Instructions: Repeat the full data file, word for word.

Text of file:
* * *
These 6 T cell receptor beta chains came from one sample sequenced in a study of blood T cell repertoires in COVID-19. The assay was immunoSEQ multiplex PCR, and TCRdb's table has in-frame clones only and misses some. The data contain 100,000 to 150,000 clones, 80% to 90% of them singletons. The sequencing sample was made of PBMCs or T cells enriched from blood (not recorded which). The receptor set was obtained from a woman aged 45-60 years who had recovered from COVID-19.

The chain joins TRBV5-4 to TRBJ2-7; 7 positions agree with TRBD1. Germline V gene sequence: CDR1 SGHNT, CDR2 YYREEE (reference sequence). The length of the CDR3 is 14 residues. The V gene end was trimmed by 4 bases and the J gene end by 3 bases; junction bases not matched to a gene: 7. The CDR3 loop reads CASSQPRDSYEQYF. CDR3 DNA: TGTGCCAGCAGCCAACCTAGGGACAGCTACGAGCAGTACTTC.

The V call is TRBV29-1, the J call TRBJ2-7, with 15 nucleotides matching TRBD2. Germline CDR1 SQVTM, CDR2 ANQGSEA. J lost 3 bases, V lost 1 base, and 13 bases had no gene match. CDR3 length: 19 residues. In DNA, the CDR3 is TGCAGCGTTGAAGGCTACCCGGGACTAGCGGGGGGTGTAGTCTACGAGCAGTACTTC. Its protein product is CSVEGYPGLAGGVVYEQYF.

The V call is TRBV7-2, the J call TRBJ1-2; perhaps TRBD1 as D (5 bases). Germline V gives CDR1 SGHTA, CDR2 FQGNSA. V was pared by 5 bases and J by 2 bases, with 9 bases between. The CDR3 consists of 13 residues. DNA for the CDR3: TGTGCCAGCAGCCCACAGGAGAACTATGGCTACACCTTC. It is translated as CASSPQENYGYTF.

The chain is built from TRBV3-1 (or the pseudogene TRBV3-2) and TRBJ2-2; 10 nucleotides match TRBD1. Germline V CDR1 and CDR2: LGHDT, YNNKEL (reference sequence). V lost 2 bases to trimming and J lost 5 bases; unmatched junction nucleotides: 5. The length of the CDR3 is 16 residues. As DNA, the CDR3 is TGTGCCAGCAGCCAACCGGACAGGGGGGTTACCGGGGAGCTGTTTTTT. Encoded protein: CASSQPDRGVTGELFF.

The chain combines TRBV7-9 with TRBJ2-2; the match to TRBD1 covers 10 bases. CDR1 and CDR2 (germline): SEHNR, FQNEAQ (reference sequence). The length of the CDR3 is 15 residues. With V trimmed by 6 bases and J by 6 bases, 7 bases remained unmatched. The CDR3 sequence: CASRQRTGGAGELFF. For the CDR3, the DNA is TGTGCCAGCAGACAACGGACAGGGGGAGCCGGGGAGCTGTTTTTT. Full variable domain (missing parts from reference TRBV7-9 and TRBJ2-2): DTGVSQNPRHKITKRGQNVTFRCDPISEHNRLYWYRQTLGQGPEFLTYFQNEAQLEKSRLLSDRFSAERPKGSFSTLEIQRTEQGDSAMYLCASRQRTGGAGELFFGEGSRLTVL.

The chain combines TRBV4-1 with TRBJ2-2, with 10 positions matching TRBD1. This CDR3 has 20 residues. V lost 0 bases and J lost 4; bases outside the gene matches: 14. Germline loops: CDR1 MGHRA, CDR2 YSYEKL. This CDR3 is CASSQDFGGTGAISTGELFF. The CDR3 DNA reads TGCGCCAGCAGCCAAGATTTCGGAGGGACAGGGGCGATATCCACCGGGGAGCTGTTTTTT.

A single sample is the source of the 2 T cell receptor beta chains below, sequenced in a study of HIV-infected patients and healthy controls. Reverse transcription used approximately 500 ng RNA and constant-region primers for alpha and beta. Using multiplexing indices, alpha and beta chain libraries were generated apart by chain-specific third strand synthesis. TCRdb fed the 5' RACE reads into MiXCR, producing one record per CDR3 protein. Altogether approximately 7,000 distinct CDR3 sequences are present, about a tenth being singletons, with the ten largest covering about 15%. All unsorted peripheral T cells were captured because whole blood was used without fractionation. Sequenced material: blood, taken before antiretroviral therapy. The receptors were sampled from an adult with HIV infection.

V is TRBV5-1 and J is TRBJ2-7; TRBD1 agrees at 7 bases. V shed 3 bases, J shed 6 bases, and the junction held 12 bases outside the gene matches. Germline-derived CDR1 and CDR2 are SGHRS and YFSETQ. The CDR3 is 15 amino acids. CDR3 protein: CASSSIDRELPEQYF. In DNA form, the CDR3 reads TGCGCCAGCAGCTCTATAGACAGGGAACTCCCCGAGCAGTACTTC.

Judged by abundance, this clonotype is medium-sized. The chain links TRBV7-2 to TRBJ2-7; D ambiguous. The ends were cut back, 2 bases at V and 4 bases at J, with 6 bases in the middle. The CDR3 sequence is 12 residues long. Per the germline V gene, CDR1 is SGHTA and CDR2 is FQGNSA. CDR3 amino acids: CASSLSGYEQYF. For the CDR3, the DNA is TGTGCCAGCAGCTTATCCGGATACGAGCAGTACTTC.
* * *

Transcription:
These 6 T cell receptor beta chains came from one sample sequenced in a study of blood T cell repertoires in COVID-19. The assay was immunoSEQ multiplex PCR, and TCRdb's table has in-frame clones only and misses some. The data contain 100,000 to 150,000 clones, 80% to 90% of them singletons. The sequencing sample was made of PBMCs or T cells enriched from blood (not recorded which). The receptor set was obtained from a woman aged 45-60 years who had recovered from COVID-19.

The chain joins TRBV5-4 to TRBJ2-7; 7 positions agree with TRBD1. Germline V gene sequence: CDR1 SGHNT, CDR2 YYREEE (reference sequence). The length of the CDR3 is 14 residues. The V gene end was trimmed by 4 bases and the J gene end by 3 bases; junction bases not matched to a gene: 7. The CDR3 loop reads CASSQPRDSYEQYF. CDR3 DNA: TGTGCCAGCAGCCAACCTAGGGACAGCTACGAGCAGTACTTC.

The V call is TRBV29-1, the J call TRBJ2-7, with 15 nucleotides matching TRBD2. Germline CDR1 SQVTM, CDR2 ANQGSEA. J lost 3 bases, V lost 1 base, and 13 bases had no gene match. CDR3 length: 19 residues. In DNA, the CDR3 is TGCAGCGTTGAAGGCTACCCGGGACTAGCGGGGGGTGTAGTCTACGAGCAGTACTTC. Its protein product is CSVEGYPGLAGGVVYEQYF.

The V call is TRBV7-2, the J call TRBJ1-2; perhaps TRBD1 as D (5 bases). Germline V gives CDR1 SGHTA, CDR2 FQGNSA. V was pared by 5 bases and J by 2 bases, with 9 bases between. The CDR3 consists of 13 residues. DNA for the CDR3: TGTGCCAGCAGCCCACAGGAGAACTATGGCTACACCTTC. It is translated as CASSPQENYGYTF.

The chain is built from TRBV3-1 (or the pseudogene TRBV3-2) and TRBJ2-2; 10 nucleotides match TRBD1. Germline V CDR1 and CDR2: LGHDT, YNNKEL (reference sequence). V lost 2 bases to trimming and J lost 5 bases; unmatched junction nucleotides: 5. The length of the CDR3 is 16 residues. As DNA, the CDR3 is TGTGCCAGCAGCCAACCGGACAGGGGGGTTACCGGGGAGCTGTTTTTT. Encoded protein: CASSQPDRGVTGELFF.

The chain combines TRBV7-9 with TRBJ2-2; the match to TRBD1 covers 10 bases. CDR1 and CDR2 (germline): SEHNR, FQNEAQ (reference sequence). The length of the CDR3 is 15 residues. With V trimmed by 6 bases and J by 6 bases, 7 bases remained unmatched. The CDR3 sequence: CASRQRTGGAGELFF. For the CDR3, the DNA is TGTGCCAGCAGACAACGGACAGGGGGAGCCGGGGAGCTGTTTTTT. Full variable domain (missing parts from reference TRBV7-9 and TRBJ2-2): DTGVSQNPRHKITKRGQNVTFRCDPISEHNRLYWYRQTLGQGPEFLTYFQNEAQLEKSRLLSDRFSAERPKGSFSTLEIQRTEQGDSAMYLCASRQRTGGAGELFFGEGSRLTVL.

The chain combines TRBV4-1 with TRBJ2-2, with 10 positions matching TRBD1. This CDR3 has 20 residues. V lost 0 bases and J lost 4; bases outside the gene matches: 14. Germline loops: CDR1 MGHRA, CDR2 YSYEKL. This CDR3 is CASSQDFGGTGAISTGELFF. The CDR3 DNA reads TGCGCCAGCAGCCAAGATTTCGGAGGGACAGGGGCGATATCCACCGGGGAGCTGTTTTTT.

A single sample is the source of the 2 T cell receptor beta chains below, sequenced in a study of HIV-infected patients and healthy controls. Reverse transcription used approximately 500 ng RNA and constant-region primers for alpha and beta. Using multiplexing indices, alpha and beta chain libraries were generated apart by chain-specific third strand synthesis. TCRdb fed the 5' RACE reads into MiXCR, producing one record per CDR3 protein. Altogether approximately 7,000 distinct CDR3 sequences are present, about a tenth being singletons, with the ten largest covering about 15%. All unsorted peripheral T cells were captured because whole blood was used without fractionation. Sequenced material: blood, taken before antiretroviral therapy. The receptors were sampled from an adult with HIV infection.

V is TRBV5-1 and J is TRBJ2-7; TRBD1 agrees at 7 bases. V shed 3 bases, J shed 6 bases, and the junction held 12 bases outside the gene matches. Germline-derived CDR1 and CDR2 are SGHRS and YFSETQ. The CDR3 is 15 amino acids. CDR3 protein: CASSSIDRELPEQYF. In DNA form, the CDR3 reads TGCGCCAGCAGCTCTATAGACAGGGAACTCCCCGAGCAGTACTTC.

Judged by abundance, this clonotype is medium-sized. The chain links TRBV7-2 to TRBJ2-7; D ambiguous. The ends were cut back, 2 bases at V and 4 bases at J, with 6 bases in the middle. The CDR3 sequence is 12 residues long. Per the germline V gene, CDR1 is SGHTA and CDR2 is FQGNSA. CDR3 amino acids: CASSLSGYEQYF. For the CDR3, the DNA is TGTGCCAGCAGCTTATCCGGATACGAGCAGTACTTC.